Wednesday, 4 December 2019

WE ARE HIGHLY INCAPACITATED : PRISON SERVICE


The Zimbabwe Prisons and Correctional Services (ZPCS) is struggling to feed and provide medical attention to inmates due to shortages of food and drugs, officials have said. 

This emerged at a Zimbabwe Human Rights Commission (ZHRC) consultative meeting held in Bulawayo yesterday to assess living conditions in Zimbabwe’s prisons and mental health institutions.

ZPCS provincial commanders, Ingutsheni Psychiatric Hospital and Ngomahuru Psychiatric Hospital officials were invited to share their experiences and challenges from their respective institutions.

The ZPCS commanders indicated that all prisons shared the same challenges of food, toiletry, clothing, medicine and incapacitation, all blamed on the hyperinflationary environment prevailing in the country.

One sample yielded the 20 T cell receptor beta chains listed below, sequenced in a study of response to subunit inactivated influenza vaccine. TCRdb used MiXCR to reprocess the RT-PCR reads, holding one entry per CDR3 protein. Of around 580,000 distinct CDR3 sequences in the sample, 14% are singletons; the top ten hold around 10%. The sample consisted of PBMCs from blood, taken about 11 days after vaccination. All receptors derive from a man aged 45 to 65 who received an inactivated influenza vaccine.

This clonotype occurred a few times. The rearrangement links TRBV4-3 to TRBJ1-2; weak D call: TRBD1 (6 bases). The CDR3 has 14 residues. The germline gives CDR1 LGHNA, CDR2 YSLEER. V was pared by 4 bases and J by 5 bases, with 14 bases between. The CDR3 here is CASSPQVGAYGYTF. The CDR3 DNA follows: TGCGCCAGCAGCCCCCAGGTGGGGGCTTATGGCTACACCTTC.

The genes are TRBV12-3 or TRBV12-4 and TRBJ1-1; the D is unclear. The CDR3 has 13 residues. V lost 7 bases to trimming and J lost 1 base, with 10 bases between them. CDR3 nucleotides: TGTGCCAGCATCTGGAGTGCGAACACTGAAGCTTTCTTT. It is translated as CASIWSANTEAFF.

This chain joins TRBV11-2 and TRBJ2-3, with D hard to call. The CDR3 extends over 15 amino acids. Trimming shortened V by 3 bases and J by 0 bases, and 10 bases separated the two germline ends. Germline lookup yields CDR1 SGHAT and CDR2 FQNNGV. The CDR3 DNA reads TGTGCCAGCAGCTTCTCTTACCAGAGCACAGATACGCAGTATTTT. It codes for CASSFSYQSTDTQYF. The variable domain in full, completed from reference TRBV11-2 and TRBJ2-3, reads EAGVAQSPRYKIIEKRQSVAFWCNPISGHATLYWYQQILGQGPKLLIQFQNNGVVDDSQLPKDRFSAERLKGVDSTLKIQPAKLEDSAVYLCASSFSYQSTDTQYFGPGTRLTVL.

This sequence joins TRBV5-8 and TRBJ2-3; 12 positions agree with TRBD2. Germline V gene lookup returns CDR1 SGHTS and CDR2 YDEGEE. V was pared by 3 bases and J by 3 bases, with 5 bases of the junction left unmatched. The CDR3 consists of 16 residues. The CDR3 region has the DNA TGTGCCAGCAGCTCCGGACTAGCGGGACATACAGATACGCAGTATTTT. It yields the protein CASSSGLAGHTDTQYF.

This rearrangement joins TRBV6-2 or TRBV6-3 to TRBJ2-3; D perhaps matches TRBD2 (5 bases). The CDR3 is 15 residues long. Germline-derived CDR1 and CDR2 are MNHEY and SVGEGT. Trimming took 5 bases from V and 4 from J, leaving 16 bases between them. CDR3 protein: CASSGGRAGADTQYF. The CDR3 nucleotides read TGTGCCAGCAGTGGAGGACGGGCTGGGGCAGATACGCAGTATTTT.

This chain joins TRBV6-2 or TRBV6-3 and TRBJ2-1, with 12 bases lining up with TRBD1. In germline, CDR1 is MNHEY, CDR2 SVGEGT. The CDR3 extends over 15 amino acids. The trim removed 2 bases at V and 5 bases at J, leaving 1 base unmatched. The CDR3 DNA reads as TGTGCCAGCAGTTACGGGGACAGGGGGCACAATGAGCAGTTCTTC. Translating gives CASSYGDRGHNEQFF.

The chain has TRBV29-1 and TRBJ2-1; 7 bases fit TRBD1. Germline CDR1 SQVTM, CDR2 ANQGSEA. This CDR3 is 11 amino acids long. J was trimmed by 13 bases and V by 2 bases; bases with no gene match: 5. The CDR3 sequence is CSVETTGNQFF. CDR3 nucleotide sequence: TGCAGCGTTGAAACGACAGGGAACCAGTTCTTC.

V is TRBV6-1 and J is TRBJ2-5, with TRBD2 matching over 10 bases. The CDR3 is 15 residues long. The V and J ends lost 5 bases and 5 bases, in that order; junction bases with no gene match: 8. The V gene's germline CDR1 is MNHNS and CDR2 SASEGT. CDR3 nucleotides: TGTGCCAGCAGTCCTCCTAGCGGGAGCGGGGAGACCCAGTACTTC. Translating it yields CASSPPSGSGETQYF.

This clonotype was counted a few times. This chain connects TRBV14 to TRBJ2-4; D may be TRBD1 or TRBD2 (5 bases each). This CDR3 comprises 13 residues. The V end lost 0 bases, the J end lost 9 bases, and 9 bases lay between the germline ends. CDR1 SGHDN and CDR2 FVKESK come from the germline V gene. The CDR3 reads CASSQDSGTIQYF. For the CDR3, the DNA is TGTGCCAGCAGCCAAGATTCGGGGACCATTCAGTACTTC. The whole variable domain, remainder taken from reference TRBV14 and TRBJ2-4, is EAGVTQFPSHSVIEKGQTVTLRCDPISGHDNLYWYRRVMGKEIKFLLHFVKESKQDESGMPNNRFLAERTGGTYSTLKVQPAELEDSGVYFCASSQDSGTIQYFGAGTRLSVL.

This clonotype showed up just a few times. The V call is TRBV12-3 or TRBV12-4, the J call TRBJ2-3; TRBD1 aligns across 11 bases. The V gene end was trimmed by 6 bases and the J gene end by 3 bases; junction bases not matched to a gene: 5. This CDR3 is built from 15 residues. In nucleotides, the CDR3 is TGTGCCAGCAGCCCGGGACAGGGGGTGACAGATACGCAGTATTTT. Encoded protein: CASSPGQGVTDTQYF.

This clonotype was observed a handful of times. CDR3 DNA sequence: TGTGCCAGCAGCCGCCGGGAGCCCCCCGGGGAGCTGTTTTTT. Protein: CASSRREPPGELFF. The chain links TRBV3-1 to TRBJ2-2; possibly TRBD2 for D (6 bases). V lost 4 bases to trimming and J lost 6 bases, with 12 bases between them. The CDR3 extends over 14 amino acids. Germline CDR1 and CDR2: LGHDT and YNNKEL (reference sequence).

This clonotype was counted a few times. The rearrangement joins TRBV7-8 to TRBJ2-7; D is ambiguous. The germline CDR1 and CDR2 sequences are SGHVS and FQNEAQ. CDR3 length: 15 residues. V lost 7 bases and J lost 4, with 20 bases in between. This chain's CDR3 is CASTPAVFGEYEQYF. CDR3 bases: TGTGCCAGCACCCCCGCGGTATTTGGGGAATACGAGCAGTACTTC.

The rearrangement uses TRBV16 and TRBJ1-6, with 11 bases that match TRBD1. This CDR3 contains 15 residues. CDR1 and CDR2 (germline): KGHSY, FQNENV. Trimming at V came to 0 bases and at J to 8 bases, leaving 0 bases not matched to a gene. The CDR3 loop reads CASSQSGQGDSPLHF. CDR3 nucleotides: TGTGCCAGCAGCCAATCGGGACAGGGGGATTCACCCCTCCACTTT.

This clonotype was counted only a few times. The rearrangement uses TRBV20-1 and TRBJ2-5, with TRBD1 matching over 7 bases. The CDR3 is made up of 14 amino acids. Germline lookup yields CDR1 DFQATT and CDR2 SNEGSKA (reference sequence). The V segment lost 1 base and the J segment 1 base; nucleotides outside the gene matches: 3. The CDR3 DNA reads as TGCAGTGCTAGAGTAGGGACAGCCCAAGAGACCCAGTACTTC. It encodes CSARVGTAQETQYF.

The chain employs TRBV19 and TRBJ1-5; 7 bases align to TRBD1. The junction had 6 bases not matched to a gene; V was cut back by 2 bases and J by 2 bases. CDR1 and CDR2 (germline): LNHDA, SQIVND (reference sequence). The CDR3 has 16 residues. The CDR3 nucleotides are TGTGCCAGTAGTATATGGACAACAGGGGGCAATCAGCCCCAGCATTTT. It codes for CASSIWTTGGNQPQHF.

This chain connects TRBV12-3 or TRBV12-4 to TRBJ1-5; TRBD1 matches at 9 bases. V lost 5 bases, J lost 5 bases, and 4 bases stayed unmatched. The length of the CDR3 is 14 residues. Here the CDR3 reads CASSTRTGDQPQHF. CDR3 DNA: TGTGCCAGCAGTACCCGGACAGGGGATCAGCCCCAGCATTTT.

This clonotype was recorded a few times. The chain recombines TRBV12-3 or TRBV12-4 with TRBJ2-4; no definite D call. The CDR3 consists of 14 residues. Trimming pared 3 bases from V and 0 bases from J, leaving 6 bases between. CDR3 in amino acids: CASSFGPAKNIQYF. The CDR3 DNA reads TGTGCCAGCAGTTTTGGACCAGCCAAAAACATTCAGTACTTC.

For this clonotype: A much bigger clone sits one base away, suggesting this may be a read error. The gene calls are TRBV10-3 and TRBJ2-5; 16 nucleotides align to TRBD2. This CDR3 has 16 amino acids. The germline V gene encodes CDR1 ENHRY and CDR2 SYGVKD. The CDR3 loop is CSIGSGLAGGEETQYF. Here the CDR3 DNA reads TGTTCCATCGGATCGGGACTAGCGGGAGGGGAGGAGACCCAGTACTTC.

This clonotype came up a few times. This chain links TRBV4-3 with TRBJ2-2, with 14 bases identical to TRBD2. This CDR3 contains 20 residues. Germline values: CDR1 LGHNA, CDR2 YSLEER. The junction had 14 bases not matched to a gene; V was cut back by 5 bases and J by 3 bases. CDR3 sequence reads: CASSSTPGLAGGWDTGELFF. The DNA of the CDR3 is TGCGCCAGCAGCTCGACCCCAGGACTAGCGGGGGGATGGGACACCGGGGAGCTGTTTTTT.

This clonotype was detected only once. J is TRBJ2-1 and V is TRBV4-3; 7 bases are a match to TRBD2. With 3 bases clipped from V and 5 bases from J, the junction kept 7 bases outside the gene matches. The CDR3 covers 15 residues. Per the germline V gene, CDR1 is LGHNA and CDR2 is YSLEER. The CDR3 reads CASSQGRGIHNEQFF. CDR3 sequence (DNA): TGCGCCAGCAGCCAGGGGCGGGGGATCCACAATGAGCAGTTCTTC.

Present at the consultative meeting were commanders from Matabeleland South, Midlands and Masvingo provinces.

ZPCS deputy officer commanding Matabeleland South, Assistant Commissioner Mehlulelwa Ngwenya said prisons were facing food and medication challenges.

“We are facing serious challenges, we cannot adequately feed our inmates, neither are we able to treat them due to lack of medicine in our institutions,” Ngwenya said.

The issue of lack of a balanced diet was said to have resulted in malnutrition among inmates. The prisons officials admitted that they had no vehicles to transport inmates to the courts. 

“We are highly incapacitated. We cannot take our inmates to court on time, hence violating their rights,” Ngwenya said.

Ingutsheni psychiatric doctor, Wellington Ranga, questioned the ZPCS chiefs on how they handled inmates with mental health problems when they did not have psychiatric nurses or psychologists within the institutions, at the same time claiming to be rehabilitation centres.

Ngwenya said as ZPCS, they did not have the capacity to recruit psychiatric nurses or psychologists.

ZPCS was also challenged on how they were properly managing their soccer team, Whawha FC, which was elevated to the Premier Soccer League yet failing to employ psychiatrists. Newsday

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